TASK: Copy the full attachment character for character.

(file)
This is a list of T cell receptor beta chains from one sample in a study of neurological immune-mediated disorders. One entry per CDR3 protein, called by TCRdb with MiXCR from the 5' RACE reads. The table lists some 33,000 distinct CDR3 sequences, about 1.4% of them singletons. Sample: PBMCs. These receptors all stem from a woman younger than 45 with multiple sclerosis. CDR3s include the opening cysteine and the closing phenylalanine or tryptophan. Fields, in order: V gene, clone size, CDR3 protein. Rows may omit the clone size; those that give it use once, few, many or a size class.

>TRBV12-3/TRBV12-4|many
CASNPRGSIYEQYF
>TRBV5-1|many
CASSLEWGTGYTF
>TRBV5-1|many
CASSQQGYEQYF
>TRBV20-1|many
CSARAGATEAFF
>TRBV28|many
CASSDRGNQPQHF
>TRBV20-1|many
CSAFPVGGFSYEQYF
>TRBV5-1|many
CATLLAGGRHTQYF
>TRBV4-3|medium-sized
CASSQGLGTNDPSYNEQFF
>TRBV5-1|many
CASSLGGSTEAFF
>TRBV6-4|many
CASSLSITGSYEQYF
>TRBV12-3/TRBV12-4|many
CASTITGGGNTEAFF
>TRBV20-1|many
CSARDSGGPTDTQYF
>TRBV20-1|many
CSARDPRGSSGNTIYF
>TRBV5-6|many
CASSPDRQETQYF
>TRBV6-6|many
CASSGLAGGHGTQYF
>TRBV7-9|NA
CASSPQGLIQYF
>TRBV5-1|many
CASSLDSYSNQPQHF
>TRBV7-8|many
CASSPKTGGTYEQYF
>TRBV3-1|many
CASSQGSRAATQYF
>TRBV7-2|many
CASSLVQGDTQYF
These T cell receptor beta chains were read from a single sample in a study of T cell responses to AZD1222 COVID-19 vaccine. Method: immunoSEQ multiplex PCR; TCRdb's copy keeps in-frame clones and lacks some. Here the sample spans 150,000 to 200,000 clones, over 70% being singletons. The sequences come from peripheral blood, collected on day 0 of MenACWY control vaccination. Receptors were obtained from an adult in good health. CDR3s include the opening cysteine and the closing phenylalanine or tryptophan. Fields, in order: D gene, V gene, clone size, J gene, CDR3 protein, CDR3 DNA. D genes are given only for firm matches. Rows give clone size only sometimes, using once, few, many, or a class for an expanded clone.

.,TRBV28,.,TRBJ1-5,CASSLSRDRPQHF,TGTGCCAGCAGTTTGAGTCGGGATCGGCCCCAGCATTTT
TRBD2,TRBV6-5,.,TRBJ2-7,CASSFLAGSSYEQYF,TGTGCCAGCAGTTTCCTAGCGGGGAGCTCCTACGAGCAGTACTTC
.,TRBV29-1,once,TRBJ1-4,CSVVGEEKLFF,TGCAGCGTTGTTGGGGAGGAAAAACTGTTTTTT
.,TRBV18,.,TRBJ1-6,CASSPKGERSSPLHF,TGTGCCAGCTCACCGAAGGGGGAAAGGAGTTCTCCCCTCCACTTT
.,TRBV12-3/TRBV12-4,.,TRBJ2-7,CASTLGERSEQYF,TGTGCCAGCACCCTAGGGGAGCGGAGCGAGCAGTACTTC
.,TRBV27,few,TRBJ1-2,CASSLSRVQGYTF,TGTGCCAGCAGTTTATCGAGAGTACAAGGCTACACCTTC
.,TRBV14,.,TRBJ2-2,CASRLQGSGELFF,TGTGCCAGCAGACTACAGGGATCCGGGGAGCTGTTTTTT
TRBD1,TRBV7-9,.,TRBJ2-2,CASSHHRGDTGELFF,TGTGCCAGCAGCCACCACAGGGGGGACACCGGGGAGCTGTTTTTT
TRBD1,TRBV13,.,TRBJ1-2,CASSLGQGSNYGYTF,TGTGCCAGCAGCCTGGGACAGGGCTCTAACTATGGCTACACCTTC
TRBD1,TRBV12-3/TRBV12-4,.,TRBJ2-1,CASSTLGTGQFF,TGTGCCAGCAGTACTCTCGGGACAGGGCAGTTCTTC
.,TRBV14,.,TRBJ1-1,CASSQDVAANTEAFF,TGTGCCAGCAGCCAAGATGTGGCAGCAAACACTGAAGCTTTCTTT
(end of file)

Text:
This is a list of T cell receptor beta chains from one sample in a study of neurological immune-mediated disorders. One entry per CDR3 protein, called by TCRdb with MiXCR from the 5' RACE reads. The table lists some 33,000 distinct CDR3 sequences, about 1.4% of them singletons. Sample: PBMCs. These receptors all stem from a woman younger than 45 with multiple sclerosis. CDR3s include the opening cysteine and the closing phenylalanine or tryptophan. Fields, in order: V gene, clone size, CDR3 protein. Rows may omit the clone size; those that give it use once, few, many or a size class.

>TRBV12-3/TRBV12-4|many
CASNPRGSIYEQYF
>TRBV5-1|many
CASSLEWGTGYTF
>TRBV5-1|many
CASSQQGYEQYF
>TRBV20-1|many
CSARAGATEAFF
>TRBV28|many
CASSDRGNQPQHF
>TRBV20-1|many
CSAFPVGGFSYEQYF
>TRBV5-1|many
CATLLAGGRHTQYF
>TRBV4-3|medium-sized
CASSQGLGTNDPSYNEQFF
>TRBV5-1|many
CASSLGGSTEAFF
>TRBV6-4|many
CASSLSITGSYEQYF
>TRBV12-3/TRBV12-4|many
CASTITGGGNTEAFF
>TRBV20-1|many
CSARDSGGPTDTQYF
>TRBV20-1|many
CSARDPRGSSGNTIYF
>TRBV5-6|many
CASSPDRQETQYF
>TRBV6-6|many
CASSGLAGGHGTQYF
>TRBV7-9|NA
CASSPQGLIQYF
>TRBV5-1|many
CASSLDSYSNQPQHF
>TRBV7-8|many
CASSPKTGGTYEQYF
>TRBV3-1|many
CASSQGSRAATQYF
>TRBV7-2|many
CASSLVQGDTQYF
These T cell receptor beta chains were read from a single sample in a study of T cell responses to AZD1222 COVID-19 vaccine. Method: immunoSEQ multiplex PCR; TCRdb's copy keeps in-frame clones and lacks some. Here the sample spans 150,000 to 200,000 clones, over 70% being singletons. The sequences come from peripheral blood, collected on day 0 of MenACWY control vaccination. Receptors were obtained from an adult in good health. CDR3s include the opening cysteine and the closing phenylalanine or tryptophan. Fields, in order: D gene, V gene, clone size, J gene, CDR3 protein, CDR3 DNA. D genes are given only for firm matches. Rows give clone size only sometimes, using once, few, many, or a class for an expanded clone.

.,TRBV28,.,TRBJ1-5,CASSLSRDRPQHF,TGTGCCAGCAGTTTGAGTCGGGATCGGCCCCAGCATTTT
TRBD2,TRBV6-5,.,TRBJ2-7,CASSFLAGSSYEQYF,TGTGCCAGCAGTTTCCTAGCGGGGAGCTCCTACGAGCAGTACTTC
.,TRBV29-1,once,TRBJ1-4,CSVVGEEKLFF,TGCAGCGTTGTTGGGGAGGAAAAACTGTTTTTT
.,TRBV18,.,TRBJ1-6,CASSPKGERSSPLHF,TGTGCCAGCTCACCGAAGGGGGAAAGGAGTTCTCCCCTCCACTTT
.,TRBV12-3/TRBV12-4,.,TRBJ2-7,CASTLGERSEQYF,TGTGCCAGCACCCTAGGGGAGCGGAGCGAGCAGTACTTC
.,TRBV27,few,TRBJ1-2,CASSLSRVQGYTF,TGTGCCAGCAGTTTATCGAGAGTACAAGGCTACACCTTC
.,TRBV14,.,TRBJ2-2,CASRLQGSGELFF,TGTGCCAGCAGACTACAGGGATCCGGGGAGCTGTTTTTT
TRBD1,TRBV7-9,.,TRBJ2-2,CASSHHRGDTGELFF,TGTGCCAGCAGCCACCACAGGGGGGACACCGGGGAGCTGTTTTTT
TRBD1,TRBV13,.,TRBJ1-2,CASSLGQGSNYGYTF,TGTGCCAGCAGCCTGGGACAGGGCTCTAACTATGGCTACACCTTC
TRBD1,TRBV12-3/TRBV12-4,.,TRBJ2-1,CASSTLGTGQFF,TGTGCCAGCAGTACTCTCGGGACAGGGCAGTTCTTC
.,TRBV14,.,TRBJ1-1,CASSQDVAANTEAFF,TGTGCCAGCAGCCAAGATGTGGCAGCAAACACTGAAGCTTTCTTT